Page 26 - Jewish Book Annual Volume 23

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The Brass Snake
are slim little volumes, ably illustrated,
which sincerely try to give expression to this generation’s prob-
lems and doubts, carving out for themselves a new style in a
language still thought dead a mere sixty years ago.
In the presence of a large host of writers, teachers and pub-
lishers, Hebrew Book Week draws annually multitudes of book
lovers from all over the country and helps popularize the 1,500
volumes published during the current year. About three-quarters
of these were original works written by over 600 local authors,
whilst the rest were translations of such world classics as Dante’s
Divine Comedy,
and Hobbes’
Middle East Record,
the maiden publication of the Reuven
Shiloah Research Centre, was welcomed by scholars of Middle
Eastern affairs in many countries as a refreshingly objective
survey of the entire panorama of the Middle East. New editions
of the Bible, the Talmud and the outstanding works of Jewish
world literature have been re-issued during this year in popular
editions and distributed by local newspapers, to stimulate their
Arab L i te rary Re v i va l
Hand in hand with the search for a genuinely autochthonous
Hebrew literature, there goes an Arab literary revival which
during 1963 accounted for 16 new books by Israeli Arab authors.
Twenty-one Arab newspapers, including two dailies, cater to all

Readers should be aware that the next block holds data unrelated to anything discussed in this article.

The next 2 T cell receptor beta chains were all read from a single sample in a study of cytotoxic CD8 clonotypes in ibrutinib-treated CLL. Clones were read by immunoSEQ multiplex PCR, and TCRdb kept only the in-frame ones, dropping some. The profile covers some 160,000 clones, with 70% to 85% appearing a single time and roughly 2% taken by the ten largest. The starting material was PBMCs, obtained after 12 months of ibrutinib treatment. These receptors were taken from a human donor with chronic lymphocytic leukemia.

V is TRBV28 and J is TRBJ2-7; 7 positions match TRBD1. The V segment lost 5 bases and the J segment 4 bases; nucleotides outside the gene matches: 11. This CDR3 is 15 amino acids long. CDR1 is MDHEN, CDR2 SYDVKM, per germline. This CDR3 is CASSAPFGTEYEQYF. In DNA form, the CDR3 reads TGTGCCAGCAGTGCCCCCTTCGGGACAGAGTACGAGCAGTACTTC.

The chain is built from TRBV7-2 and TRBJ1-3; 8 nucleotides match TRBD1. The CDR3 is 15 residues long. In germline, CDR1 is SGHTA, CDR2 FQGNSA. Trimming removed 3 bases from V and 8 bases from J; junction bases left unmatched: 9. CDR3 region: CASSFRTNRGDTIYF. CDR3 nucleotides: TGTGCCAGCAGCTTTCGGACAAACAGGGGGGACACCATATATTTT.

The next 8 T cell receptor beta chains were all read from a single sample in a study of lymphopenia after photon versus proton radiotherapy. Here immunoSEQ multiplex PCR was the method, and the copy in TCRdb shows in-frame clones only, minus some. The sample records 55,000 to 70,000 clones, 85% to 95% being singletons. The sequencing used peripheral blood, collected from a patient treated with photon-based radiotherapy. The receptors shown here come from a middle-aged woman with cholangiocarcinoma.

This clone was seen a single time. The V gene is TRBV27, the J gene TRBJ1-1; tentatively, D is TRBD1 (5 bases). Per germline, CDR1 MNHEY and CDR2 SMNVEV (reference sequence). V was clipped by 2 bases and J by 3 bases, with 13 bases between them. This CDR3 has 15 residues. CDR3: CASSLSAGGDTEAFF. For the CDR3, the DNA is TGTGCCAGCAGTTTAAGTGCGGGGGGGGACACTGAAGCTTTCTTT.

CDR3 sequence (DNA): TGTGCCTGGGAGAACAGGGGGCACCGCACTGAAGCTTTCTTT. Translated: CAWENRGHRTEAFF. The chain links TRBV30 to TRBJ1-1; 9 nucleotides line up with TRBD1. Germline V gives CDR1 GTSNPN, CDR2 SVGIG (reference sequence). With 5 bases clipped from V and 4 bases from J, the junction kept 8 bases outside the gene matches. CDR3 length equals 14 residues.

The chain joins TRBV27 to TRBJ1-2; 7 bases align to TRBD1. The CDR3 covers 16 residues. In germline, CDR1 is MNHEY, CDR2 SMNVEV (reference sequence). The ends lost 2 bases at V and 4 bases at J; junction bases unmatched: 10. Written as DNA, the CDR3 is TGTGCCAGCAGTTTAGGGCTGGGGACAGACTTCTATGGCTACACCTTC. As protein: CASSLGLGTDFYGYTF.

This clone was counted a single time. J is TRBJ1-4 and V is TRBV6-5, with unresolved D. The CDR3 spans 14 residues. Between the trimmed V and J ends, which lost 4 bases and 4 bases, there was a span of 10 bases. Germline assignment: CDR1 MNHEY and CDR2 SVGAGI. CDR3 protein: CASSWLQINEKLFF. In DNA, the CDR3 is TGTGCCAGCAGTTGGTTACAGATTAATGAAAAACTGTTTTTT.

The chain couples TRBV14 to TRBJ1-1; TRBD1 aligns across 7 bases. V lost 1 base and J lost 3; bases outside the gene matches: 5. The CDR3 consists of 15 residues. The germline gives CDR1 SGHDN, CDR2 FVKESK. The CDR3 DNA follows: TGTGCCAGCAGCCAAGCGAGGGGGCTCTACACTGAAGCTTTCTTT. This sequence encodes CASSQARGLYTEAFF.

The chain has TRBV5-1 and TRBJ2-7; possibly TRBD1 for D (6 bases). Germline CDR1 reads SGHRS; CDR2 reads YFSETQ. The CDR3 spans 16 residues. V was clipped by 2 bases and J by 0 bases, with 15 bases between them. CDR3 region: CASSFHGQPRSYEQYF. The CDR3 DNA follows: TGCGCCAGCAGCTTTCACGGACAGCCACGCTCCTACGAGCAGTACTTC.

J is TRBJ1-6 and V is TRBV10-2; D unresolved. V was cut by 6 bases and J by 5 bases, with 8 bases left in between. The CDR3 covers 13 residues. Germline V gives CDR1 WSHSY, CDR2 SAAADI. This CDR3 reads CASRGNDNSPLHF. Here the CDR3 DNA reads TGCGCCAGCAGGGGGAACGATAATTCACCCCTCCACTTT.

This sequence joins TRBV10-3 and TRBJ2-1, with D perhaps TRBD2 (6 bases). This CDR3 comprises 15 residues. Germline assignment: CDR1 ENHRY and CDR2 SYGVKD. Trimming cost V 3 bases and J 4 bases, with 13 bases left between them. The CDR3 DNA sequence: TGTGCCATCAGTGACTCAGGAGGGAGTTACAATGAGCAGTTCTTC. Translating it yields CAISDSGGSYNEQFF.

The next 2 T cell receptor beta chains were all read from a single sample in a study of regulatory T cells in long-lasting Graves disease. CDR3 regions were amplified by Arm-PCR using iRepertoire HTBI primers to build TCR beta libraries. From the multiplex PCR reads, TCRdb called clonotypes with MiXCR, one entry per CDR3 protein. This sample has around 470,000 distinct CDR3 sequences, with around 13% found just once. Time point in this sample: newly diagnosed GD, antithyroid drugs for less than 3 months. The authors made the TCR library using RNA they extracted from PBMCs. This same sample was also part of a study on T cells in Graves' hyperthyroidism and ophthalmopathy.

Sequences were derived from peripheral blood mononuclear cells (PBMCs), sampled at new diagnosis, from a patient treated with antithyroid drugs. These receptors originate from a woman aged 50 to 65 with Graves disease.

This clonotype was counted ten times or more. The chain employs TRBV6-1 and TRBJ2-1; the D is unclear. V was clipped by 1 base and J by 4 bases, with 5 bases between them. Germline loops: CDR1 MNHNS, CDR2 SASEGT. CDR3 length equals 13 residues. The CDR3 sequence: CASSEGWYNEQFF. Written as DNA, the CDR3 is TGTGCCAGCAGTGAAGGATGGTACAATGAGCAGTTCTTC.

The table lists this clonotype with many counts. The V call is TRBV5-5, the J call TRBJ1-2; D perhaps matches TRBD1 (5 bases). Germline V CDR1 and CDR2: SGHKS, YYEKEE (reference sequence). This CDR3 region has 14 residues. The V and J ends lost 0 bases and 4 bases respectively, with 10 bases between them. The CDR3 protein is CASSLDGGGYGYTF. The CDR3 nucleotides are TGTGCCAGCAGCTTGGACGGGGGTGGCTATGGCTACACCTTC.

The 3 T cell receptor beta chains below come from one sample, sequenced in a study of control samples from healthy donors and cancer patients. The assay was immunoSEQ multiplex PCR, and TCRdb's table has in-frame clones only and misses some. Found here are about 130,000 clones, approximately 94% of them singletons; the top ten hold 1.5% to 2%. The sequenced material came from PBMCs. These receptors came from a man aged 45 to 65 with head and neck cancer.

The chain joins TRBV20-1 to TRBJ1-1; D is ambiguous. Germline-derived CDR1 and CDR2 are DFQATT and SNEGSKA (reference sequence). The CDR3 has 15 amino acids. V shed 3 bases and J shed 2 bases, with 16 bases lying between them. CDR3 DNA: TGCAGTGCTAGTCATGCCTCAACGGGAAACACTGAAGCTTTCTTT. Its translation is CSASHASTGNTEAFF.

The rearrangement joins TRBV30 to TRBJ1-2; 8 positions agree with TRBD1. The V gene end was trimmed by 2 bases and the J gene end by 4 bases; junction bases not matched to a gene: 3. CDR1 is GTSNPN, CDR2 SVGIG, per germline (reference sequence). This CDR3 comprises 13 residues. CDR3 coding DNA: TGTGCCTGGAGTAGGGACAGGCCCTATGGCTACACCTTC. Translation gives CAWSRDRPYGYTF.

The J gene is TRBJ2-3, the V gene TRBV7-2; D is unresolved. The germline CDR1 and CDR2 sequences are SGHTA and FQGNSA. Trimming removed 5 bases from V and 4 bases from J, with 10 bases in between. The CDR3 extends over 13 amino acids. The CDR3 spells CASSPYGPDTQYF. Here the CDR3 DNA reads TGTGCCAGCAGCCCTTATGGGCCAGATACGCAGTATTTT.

tastes and professions, from agriculture and poultry-raising to
social welfare. Poetry, however, is the most flourishing form in
Arabic, to which all periodicals dedicate at least two pages per
issue. The most constant theme treated by the poets is that of
peace between Israel and her Arab neighbors. Thus Rashid Hus-
sein, in his message to a Jewish poet published in
At Dawn,
clared that they both must forget what was bitter in the past and
seek out the sweetness of future brotherhood.
The Arab short story, too, shows welcome signs of progress.
Like its Hebrew sister, it strives for realism. Concentrating upon
Arab society and the hardships and hopes of the fellahin, Mrs.
Najwa Qa’war Farah-perhaps the only woman in Arab letters
today—is distinguished by her powerful personality and pene-
trating studies of human emotions. Her volume of short stories
is well on the way to becoming a bestseller.
Odors and
a collection of blank verse, and
The King of Glory,
play based on the life of Jesus of Nazareth, are about to be
translated into Hebrew and English.
The cost of publishing books in Israel is in some respects
lower than in other countries. Thus, the costs of printing, proof­